But stroke is preventable. According to researchers from the University of Leeds in the United Kingdom, people who have more fiber intake are less likely to suffer from a stroke.
Results of 8 studies, conducted between January 1990 and May 2012 in the United States, Japan, Europe and Australia involving around 500,000 participants, were pulled together into one analysis. Researchers spent between 8 and 19 years following those people who reported on their dietary fiber intake.
Analysis showed that the risk of getting the first stroke decreased by 7 percent for every 7-gram increase in the reported fiber consumption each day. Those who had the most fiber intake had the lowest risk of getting stroke. Even just 2 or 3 grams of fiber per day might affect the stroke risk. The findings were published online on March 28, 2013 in the journal ‘Stroke’.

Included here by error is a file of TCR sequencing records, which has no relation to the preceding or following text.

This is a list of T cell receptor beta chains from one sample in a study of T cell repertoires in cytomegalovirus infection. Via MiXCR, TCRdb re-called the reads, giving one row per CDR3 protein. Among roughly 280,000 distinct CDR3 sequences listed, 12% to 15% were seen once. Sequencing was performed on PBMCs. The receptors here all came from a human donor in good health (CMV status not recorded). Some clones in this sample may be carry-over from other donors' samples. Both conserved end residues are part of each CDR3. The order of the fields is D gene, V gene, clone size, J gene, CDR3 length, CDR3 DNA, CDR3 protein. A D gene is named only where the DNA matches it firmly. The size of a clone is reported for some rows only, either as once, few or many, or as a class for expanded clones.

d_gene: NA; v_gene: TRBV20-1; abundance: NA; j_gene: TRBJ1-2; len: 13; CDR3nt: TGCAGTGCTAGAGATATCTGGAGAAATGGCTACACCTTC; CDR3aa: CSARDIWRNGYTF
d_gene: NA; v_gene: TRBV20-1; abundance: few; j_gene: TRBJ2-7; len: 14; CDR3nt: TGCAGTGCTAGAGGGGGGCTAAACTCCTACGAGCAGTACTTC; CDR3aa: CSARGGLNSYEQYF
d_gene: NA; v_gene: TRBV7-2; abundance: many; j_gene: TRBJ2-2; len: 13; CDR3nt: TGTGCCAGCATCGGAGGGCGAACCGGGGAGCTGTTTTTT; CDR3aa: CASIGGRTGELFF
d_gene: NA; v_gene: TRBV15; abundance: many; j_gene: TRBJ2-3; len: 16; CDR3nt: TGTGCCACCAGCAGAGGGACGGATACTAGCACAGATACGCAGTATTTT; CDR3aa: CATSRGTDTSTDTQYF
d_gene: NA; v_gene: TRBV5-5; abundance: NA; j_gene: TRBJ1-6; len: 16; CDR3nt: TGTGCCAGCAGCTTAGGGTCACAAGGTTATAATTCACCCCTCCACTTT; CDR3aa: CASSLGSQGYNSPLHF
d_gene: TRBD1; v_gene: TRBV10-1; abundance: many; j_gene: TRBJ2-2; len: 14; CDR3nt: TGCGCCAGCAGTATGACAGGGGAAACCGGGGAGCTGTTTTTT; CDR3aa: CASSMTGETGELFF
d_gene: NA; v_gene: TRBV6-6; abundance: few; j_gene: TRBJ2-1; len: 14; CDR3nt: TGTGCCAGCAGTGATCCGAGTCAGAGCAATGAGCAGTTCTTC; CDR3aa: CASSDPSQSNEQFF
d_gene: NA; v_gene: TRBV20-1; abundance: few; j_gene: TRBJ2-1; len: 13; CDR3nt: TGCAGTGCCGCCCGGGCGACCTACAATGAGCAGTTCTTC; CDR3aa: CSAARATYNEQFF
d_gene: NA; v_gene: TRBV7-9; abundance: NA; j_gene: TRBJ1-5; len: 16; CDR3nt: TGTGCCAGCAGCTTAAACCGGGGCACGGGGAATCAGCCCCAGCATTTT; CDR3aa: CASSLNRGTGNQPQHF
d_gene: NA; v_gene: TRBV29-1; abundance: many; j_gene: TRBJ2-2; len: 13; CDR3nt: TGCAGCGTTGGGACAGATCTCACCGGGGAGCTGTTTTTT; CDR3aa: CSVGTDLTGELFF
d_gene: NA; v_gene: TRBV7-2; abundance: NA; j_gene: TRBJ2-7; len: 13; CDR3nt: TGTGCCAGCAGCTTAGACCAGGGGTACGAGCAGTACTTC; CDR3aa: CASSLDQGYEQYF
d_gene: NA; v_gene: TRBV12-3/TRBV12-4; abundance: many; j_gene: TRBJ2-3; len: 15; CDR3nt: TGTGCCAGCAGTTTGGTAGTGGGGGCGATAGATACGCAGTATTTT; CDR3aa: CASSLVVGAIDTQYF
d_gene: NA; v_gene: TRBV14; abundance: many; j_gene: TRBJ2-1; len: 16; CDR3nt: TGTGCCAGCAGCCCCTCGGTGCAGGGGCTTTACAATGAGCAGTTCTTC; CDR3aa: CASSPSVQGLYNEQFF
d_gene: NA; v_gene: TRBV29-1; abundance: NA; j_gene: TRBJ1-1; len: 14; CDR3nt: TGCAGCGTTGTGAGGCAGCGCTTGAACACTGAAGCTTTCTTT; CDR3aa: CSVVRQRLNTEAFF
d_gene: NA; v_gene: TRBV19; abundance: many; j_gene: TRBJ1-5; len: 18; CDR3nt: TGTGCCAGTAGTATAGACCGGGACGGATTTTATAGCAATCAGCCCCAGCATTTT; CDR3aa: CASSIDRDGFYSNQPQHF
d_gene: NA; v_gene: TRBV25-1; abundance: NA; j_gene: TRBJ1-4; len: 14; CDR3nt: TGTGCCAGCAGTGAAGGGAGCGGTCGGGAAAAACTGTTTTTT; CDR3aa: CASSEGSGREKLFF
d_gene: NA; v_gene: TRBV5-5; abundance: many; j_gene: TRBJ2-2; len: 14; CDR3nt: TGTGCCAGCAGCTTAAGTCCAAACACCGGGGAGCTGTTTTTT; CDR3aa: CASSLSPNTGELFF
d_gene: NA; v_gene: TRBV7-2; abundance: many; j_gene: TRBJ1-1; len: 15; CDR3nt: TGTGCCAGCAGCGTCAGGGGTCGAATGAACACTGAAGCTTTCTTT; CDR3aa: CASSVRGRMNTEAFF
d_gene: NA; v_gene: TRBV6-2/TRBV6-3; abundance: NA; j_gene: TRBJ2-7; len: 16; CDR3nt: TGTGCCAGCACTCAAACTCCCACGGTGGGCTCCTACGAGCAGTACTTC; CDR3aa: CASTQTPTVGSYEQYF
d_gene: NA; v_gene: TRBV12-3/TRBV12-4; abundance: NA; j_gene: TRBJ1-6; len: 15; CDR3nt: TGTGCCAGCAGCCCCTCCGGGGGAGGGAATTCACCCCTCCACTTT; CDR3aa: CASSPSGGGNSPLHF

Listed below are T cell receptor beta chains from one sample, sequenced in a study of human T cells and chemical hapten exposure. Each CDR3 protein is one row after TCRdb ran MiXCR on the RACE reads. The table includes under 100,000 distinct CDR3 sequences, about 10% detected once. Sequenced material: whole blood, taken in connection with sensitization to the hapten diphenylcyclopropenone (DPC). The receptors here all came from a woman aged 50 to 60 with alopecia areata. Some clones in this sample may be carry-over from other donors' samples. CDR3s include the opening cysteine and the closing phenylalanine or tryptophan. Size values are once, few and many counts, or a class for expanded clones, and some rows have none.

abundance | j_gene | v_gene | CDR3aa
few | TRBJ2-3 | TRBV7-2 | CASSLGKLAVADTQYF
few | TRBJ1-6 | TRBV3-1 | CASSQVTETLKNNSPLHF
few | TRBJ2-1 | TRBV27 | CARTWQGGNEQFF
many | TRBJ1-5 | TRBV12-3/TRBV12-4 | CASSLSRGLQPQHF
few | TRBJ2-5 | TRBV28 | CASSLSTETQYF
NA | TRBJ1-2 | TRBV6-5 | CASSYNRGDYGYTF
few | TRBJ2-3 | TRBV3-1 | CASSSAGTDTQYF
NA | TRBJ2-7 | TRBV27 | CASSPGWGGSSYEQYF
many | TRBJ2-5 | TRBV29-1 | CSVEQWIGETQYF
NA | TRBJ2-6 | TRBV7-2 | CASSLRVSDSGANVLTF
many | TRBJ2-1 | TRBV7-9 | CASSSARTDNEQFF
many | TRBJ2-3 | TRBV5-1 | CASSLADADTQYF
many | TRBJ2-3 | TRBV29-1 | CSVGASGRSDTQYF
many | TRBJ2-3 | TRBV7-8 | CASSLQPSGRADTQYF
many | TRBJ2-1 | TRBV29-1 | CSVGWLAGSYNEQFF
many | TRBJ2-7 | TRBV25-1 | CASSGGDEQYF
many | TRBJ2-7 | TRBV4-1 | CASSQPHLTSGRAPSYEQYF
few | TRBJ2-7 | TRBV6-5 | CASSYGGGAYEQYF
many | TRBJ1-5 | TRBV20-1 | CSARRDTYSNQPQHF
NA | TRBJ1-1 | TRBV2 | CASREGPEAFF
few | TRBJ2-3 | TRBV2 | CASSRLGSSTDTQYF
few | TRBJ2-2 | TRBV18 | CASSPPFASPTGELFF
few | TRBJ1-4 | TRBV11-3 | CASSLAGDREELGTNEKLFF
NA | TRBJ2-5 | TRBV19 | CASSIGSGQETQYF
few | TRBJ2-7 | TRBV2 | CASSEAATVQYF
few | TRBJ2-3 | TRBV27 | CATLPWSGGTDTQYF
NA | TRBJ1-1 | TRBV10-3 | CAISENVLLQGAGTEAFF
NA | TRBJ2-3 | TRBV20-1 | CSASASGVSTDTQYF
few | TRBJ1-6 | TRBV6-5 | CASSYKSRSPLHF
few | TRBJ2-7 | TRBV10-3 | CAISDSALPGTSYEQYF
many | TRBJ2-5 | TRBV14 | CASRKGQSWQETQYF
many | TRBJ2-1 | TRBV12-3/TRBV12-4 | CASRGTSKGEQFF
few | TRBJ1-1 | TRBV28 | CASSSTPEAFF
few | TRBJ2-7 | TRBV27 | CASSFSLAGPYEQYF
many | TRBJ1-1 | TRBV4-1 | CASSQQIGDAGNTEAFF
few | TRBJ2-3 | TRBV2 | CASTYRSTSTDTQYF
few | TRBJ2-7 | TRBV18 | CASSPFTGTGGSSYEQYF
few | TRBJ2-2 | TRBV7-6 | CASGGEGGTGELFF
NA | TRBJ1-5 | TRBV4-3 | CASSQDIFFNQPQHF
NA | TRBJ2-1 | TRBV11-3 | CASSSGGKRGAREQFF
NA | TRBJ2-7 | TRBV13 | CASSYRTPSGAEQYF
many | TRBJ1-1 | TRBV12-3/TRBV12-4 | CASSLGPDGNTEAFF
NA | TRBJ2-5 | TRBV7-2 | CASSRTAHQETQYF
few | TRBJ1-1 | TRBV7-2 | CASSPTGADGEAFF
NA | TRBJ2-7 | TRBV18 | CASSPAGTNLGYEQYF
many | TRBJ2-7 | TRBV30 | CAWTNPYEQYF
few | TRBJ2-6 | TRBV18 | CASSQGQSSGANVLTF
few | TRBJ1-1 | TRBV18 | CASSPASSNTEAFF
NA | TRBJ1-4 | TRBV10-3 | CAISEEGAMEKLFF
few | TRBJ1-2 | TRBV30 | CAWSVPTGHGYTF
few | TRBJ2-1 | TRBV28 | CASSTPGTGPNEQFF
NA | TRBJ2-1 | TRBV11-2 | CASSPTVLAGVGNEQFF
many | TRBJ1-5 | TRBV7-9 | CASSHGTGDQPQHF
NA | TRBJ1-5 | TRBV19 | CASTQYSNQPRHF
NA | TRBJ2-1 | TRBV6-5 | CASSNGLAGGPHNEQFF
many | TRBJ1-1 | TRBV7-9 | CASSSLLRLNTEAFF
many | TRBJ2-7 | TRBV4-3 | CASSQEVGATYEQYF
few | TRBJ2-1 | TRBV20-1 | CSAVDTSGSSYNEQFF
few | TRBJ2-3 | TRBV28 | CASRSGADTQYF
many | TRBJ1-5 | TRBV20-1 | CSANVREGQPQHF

The study neither proved that eating fiber could directly prevent stroke nor why fiber would be linked to a lower risk of stroke. But it is possible that food high in fiber tends to be low-calorie and helps keep a healthy weight, which in turn lowers stroke risk. In addition, fibrous food has vitamins, minerals and antioxidants, including polyphenols and flavonoids that might make blood vessels more elastic.
In the United States, an average woman consumes 13 grams of fiber and average man gets 17 grams each day. Apparently these are not enough. Institute of Medicine recommends 35 grams for men and 24 grams for women aged 50 and below, and 30 grams and 21 grams for men and women aged above 50 respectively.
It is hoped that the new findings would encourage people to eat more fiber so as to reach the daily-recommended amount. Getting 7 grams of fiber is not really difficult: people just need to eat 2 slices of whole wheat bread and a serving of fruit.